Why an Interview,,,

Over the years we have been able to meet and talk with some very interesting people. They have shared with us their knowledge and have provided us with a great deal of insight as to how and why festivals and events work and why they are so important to our communities and to the Province of Ontario. With this in mind, we decided that we wanted you to meet and hear from some of the wonderful people who work so hard to provide us all with such wonderful Ontario Festivals and Events! We are pleased and proud to present "THE INSIDE SCOOP"!

Thursday, June 10, 2021

Crossing the Line…

 At what point do festival or event organizers “cross the line” putting profits (dollars) ahead of value for their attendees? I believe that some organizers eventually loose sight of the things that made their event successful. Most festivals and events in the beginning try to offer more to encourage people to visit their event, but what happens when the event becomes really successful over an extended period? Don’t get me wrong, I am all for events making a reasonable profit. After all, many events these days are managed and organized by non-profit groups and most of the money is put back into the community. For the most part profit allows organizers to gauge the success of their event. Nobody likes to work for nothing! That being said, when do festivals cross the line. I don’t think that there is a definitive answer, but I think this happens when organizers forget what made the event successful and start making poor judgment changes all for the sake of increased profits. This could include canceling popular activities or attractions or reducing advertising budgets. Obviously reducing or eliminating unnecessary items is prudent, but if profit is the only motivator and the event becomes less attractive as a result, I think this is wrong. A reasonable balance must be met. Here is an example of what I mean. I know of one festival that keeps raising its admission fees each year, even though their costs have not increased and they have not added value to their event. The increased fees were only a means to increase their profits. When do they stop? They wanted to prove to their community what great fundraisers they were, but what about patrons. The people who come back year after year to support their event? By only increasing admission fees and not providing anything new, aren’t they cheating those very people? And even worse, won’t this attitude eventually come back to haunt them? If this happens, everyone losses, the community, the organizations receiving funds, patrons, vendors, suppliers and ultimately even the organizers themselves! Raising money for the community is a very worthwhile endeavor, but not at the expense of integrity!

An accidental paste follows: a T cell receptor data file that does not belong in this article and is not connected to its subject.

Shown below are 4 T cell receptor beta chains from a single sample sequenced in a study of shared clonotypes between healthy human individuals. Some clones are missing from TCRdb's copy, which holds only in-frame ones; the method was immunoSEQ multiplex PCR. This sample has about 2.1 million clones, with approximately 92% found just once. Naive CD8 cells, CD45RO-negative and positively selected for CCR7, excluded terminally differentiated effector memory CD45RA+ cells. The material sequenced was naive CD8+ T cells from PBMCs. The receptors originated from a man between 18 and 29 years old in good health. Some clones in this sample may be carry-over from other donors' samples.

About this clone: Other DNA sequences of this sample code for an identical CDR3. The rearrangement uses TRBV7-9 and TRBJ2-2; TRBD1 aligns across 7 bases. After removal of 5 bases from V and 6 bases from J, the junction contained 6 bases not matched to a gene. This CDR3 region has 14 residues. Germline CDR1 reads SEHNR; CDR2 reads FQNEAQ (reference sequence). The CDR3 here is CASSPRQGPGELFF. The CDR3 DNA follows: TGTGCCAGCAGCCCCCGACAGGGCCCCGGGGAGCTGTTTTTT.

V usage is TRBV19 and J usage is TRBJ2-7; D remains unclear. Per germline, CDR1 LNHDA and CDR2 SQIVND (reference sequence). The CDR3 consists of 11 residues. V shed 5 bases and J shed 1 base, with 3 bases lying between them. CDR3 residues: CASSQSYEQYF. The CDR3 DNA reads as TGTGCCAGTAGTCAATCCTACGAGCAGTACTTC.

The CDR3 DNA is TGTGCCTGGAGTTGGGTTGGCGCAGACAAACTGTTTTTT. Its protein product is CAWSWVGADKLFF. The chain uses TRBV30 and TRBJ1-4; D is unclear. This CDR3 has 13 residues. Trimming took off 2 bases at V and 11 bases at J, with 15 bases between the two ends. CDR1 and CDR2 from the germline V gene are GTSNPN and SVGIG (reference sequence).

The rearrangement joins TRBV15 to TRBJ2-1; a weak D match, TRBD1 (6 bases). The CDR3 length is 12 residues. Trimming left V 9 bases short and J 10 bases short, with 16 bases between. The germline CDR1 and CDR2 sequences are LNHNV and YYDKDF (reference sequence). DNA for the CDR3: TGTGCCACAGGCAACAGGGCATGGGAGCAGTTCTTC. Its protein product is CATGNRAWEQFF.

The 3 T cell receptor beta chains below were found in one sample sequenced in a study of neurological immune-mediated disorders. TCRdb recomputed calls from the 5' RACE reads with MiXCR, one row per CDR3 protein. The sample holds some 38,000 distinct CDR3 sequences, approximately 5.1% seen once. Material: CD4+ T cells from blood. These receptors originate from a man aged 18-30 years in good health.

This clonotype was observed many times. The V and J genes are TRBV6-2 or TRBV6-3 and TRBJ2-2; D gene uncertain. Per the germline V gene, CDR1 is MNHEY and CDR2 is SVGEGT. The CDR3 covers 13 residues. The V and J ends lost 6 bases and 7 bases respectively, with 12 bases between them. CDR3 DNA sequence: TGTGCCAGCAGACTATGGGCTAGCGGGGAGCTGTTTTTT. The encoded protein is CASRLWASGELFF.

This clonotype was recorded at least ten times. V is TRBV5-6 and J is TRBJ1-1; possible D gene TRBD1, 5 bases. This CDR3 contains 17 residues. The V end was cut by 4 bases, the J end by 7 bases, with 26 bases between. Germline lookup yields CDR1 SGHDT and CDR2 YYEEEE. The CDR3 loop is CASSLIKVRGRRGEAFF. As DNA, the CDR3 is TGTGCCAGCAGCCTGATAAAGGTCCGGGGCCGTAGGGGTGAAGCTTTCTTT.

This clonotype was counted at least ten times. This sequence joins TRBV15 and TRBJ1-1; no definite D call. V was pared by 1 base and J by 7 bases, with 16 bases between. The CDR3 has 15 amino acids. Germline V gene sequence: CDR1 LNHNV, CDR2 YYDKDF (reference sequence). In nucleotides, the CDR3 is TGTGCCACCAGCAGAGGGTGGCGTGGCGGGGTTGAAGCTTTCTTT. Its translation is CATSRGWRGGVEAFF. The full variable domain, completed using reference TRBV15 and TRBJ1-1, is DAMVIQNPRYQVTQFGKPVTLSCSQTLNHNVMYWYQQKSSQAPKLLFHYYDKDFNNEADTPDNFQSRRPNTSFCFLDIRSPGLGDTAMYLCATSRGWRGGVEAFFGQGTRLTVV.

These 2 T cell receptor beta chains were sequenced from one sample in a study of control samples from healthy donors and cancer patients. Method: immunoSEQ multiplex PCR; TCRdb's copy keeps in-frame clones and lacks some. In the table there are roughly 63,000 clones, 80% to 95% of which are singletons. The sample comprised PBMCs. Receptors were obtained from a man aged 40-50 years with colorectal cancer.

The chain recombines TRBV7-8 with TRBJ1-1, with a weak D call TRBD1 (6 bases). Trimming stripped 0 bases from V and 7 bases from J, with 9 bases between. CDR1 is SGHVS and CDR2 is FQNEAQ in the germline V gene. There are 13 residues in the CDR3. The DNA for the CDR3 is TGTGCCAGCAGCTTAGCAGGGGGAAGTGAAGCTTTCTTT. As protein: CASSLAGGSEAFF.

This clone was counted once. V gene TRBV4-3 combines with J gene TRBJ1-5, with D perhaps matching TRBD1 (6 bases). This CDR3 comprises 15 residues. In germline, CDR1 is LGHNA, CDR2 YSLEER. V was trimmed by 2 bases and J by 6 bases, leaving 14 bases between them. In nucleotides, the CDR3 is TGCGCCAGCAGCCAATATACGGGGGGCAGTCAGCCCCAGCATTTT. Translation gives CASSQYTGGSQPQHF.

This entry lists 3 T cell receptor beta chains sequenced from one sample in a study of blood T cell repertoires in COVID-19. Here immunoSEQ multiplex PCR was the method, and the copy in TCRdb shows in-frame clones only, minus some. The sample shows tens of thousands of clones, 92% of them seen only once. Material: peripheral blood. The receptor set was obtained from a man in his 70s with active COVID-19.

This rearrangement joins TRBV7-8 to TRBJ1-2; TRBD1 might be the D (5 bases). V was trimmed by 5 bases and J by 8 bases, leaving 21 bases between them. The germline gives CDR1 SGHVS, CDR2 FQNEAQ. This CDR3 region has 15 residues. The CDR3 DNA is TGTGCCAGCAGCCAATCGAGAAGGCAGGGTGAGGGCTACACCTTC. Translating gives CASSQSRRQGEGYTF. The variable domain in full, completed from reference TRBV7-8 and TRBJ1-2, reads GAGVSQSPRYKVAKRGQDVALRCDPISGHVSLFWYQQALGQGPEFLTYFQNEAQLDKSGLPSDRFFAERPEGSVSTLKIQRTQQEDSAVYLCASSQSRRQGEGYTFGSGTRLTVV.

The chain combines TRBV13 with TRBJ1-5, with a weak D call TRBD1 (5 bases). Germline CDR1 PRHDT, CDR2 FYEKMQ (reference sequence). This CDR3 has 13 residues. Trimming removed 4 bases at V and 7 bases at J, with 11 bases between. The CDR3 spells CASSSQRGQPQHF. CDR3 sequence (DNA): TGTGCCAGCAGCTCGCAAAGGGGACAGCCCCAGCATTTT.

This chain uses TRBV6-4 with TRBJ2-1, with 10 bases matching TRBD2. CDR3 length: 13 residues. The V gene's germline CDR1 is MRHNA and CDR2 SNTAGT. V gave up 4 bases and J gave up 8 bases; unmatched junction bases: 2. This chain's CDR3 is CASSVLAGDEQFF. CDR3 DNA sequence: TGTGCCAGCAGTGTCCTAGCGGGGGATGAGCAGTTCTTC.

Thursday, June 3, 2021

Road Blocks to Success… (Part 2)

Here is an idea to think about! Many festivals and events pay musical performers big money to come to their event! When they come, they give them the V.I.P. treatment. Why do events pay the big money? To draw crowds to the event! That’s the reason, pure and simply. While this may be necessary in some cases, there are other attractions that draw just as many people and perhaps more! I am talking about first class vendors. Why then do some festivals and events treat them like second class citizens? It just doesn’t make good business sense. Yet it does happen, and all too often! What is even odder, we charge these attractions a lot of money for the privilege of helping us draw people to our events! Most vendors don’t mind this, especially the good ones. They know that there could be a good payday for them if the event does well. But they are the ones taking all the chances, so why not treat them with respect, like the V.I.P.’s that they really are! If you want an example of how good vendors affect shows, just ask the organizers of the Buckhorn Festival of the Arts or the One of a Kid Show in Toronto! They thrive on attracting excellent participants. So, why the imbalance? Why do festival and event organizers and government regulators insist on creating so many “road blocks”? If festivals and events are the “backbone” of our communities, we owe it to ourselves to think of the consequences BEFORE we act! After all, community events need good participants more then good participants need the poor communities!